KIRKUK, Iraq — From the hills, pickup trucks loaded with men and Kalashnikov rifles sped down the mine-speckled highway, dropping onto the flatlands, zooming past oil slicks and curls of barbed wire and screeching into this city, where gunfire echoed overhead and the dream of tens of thousands of Kurds stood shining in dusty heat.
"Kirkuk is liberated."
"Kirkuk is liberated."
The battle was barely finished, but the trucks kept coming. They fanned through the streets, greeted by boys with bandoliers and boomboxes. People ran from homes and children watched as statues of Saddam Hussein were yanked from their pedestals. A city lost had been reclaimed.
The fall of Kirkuk came Thursday morning. After an uprising organized by a Kurdish underground, thousands of Kurdish fighters backed by U.S. Special Forces entered the city as the Iraqi army vanished, melting away beyond the smoke of a single oil fire.
Kirkuk is the Kurdish promised land. In a decade-long ethnic-cleansing campaign, Hussein's Baath Party exiled 100,000 Kurds from this city. The return of many came as contrails from U.S. B-52 bombers laced the sky.
Some were greeted by families they had not seen in 10 years. They met in streets and alleys. They ate kebabs. They drank beer. They shot a ton of lead into the air.
And they looted. Cars and trucks and donkeys were laden with stolen things. One boy carried a kitchen sink; another walked through the crowd with a ceiling fan and a gas mask.
Anyone looking slightly American was kissed. This spontaneous outpouring -- far more impassioned than scenes that greeted U.S. and British forces in Baghdad or Basra -- reflected the deep gratitude many Kurds feel for the United States, which has protected them with U.S. and British warplanes for the last 12 years.
Meanwhile, the Arabs in town, fearing retribution over Hussein's treatment of Kurds, stayed in their neighborhoods, peeking around corners and looking out windows as Kurdish fighters waved Kurdish flags until sunset.
The Baath Party headquarters in the Iskan neighborhood was smoking and ammunition stored inside was popping. Three bodies lay outside in the dirt. They were those of party officials who battled members of the Kurdish underground. They were killed because they refused to surrender. One, Abu Ihab, looked as if he had been struck by an ax. The two others were shot.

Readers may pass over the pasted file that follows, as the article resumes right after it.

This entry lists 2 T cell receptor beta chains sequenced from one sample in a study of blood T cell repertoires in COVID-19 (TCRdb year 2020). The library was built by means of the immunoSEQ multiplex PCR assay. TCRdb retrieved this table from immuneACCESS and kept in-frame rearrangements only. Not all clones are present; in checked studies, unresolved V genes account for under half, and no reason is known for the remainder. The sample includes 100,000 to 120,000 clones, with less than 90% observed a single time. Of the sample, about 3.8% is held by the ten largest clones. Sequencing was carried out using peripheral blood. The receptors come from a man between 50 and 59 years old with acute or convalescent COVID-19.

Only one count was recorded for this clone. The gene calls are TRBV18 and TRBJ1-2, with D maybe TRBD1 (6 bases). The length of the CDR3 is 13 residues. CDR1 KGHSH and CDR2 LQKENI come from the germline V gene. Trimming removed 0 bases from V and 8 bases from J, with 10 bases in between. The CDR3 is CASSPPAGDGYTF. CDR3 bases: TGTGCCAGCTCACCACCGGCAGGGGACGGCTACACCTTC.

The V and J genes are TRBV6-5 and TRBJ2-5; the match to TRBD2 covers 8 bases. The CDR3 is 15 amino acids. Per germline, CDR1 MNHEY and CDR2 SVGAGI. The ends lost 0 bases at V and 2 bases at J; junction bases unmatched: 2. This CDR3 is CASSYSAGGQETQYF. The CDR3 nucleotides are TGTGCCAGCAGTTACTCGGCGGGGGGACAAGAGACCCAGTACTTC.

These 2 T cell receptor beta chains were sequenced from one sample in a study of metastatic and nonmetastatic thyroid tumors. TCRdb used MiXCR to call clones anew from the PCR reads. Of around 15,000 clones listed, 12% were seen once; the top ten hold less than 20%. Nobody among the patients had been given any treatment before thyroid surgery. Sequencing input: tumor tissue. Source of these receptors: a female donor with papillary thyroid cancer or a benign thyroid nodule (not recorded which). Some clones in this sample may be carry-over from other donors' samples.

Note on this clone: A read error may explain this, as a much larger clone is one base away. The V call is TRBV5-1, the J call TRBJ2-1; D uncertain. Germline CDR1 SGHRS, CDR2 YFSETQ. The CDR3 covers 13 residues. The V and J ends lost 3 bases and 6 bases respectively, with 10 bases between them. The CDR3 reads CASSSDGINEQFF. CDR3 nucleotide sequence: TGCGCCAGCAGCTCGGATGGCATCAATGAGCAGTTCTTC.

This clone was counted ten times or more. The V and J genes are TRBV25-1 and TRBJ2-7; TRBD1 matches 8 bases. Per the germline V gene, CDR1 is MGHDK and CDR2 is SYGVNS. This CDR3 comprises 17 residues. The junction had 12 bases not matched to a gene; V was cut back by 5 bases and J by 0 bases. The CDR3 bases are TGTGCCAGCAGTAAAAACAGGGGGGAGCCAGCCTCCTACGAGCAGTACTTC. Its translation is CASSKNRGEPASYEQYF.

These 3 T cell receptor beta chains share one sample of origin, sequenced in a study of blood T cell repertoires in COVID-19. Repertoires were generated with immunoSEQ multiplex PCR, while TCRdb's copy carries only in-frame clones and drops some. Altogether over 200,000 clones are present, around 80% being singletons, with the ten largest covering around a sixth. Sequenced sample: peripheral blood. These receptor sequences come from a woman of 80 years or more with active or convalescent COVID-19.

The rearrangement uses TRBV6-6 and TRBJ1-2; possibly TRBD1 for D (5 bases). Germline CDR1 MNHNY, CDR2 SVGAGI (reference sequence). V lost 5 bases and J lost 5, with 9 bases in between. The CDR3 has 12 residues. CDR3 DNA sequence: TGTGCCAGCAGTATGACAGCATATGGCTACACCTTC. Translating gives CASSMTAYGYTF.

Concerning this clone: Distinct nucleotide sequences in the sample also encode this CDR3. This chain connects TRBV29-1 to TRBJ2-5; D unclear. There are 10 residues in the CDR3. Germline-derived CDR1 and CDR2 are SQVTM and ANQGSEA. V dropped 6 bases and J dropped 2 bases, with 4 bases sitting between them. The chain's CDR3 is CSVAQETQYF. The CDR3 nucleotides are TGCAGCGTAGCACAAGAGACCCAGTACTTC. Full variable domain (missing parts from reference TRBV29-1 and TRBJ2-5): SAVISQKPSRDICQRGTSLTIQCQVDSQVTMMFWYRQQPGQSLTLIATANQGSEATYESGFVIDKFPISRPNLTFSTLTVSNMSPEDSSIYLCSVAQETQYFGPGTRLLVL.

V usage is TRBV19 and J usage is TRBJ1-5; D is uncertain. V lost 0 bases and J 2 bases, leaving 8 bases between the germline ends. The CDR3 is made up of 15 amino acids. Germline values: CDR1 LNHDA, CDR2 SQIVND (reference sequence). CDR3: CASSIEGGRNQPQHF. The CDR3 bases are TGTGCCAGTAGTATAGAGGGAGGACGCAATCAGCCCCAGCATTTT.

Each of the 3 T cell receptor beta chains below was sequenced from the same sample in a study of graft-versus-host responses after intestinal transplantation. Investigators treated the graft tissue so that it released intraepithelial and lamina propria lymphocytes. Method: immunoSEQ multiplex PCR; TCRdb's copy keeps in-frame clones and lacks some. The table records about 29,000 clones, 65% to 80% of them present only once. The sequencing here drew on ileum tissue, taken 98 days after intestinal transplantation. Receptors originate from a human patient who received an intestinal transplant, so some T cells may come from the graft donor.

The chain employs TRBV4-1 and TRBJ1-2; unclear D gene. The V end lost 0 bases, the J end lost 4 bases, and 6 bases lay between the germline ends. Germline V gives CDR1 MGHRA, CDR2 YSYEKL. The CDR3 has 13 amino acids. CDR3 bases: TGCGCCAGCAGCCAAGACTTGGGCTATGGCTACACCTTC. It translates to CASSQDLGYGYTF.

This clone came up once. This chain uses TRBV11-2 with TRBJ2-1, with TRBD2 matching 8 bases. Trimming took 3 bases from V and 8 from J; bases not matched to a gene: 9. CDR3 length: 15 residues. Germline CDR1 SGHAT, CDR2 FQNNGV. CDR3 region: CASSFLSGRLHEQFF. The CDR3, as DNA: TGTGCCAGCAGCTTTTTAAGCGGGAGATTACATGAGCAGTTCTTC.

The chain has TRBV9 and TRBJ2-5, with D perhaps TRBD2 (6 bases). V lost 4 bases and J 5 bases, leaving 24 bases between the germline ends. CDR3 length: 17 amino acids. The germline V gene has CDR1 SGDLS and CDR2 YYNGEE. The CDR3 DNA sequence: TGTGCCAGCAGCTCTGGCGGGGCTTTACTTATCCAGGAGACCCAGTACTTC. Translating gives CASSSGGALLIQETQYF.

The Kurds in the neighborhood were glad. Someone said the dead men were responsible for the disappearance of 18 Kurds. The bodies were covered with dirty cloths and left in the sun.
"The people captured the Baath central committee," said Ali Hussin Ali. "We killed and many ran away."
"He was still fighting and he killed two Kurds," Salih Star said of one of the dead men. "He kept fighting and he wouldn't give up and we had to kill him."
"We think there are more dead Baath people inside the headquarters," said Mohammad Zabir. "But the bullets keep exploding and we can't go inside."
Around a few corners and down the street, a crowd watched as a man climbed up a statue of Hussein. He tied a hose around the neck and attempted to pull it down. More men joined him. One of them spray-painted Hussein's face red. The crowd cheered. Another man, in a sharp Middle Eastern rebuke, smacked the sole of his shoe over Hussein's head.
"Down, down Saddam," the crowd chanted. "Yes, yes Bush."
A U.S. Special Forces team watched and then moved on. Hundreds of U.S. troops were massing outside the city to keep order.
There was little violence in the streets. There was a lot of dangerous driving as men and boys carrying guns and grenades swayed in the backs of trucks and celebrated. Girls in colored dresses skipped on the sidewalks. Most hotels were closed; no one expected the city to fall so quickly.
Kirkuk -- about 25 miles from the autonomous Kurdish-controlled enclave of northern Iraq -- has long been a place of misery. The Kurds attempted to capture it in the 1991 uprising after the Persian Gulf War. They failed and it fell under Hussein's control. But while northern Iraq prospered, Kirkuk, Iraq's richest oil city, producing 800,000 barrels a day, remained poor.
"We lived as animals," said Shunasi Hassan, chief operator at the North Oil Co., a sprawling place of tall grass and wells. "I make less than $60 a month. I have a family of three children, one in engineering school. Do you think that's enough?"
Hassan is an Arab. He said he wasn't worried about Kurdish revenge. Anyone who lived in Kirkuk, he suggested, knew that most anyone else, whether he is Arab, Kurd or Turkmen, didn't live much better.
"Why should I be scared?" he asked. "All our problems will now be solved."
Salim Gridi was less optimistic. An Arab from Baghdad, he moved to Kirkuk nine months ago for a construction job. As Kirkuk changed hands, Gridi boasted that if he had a rifle he too would have fought against Hussein. Such sentiment didn't help him, he said, when three Kurds punched him in the mouth and stole his Oldsmobile.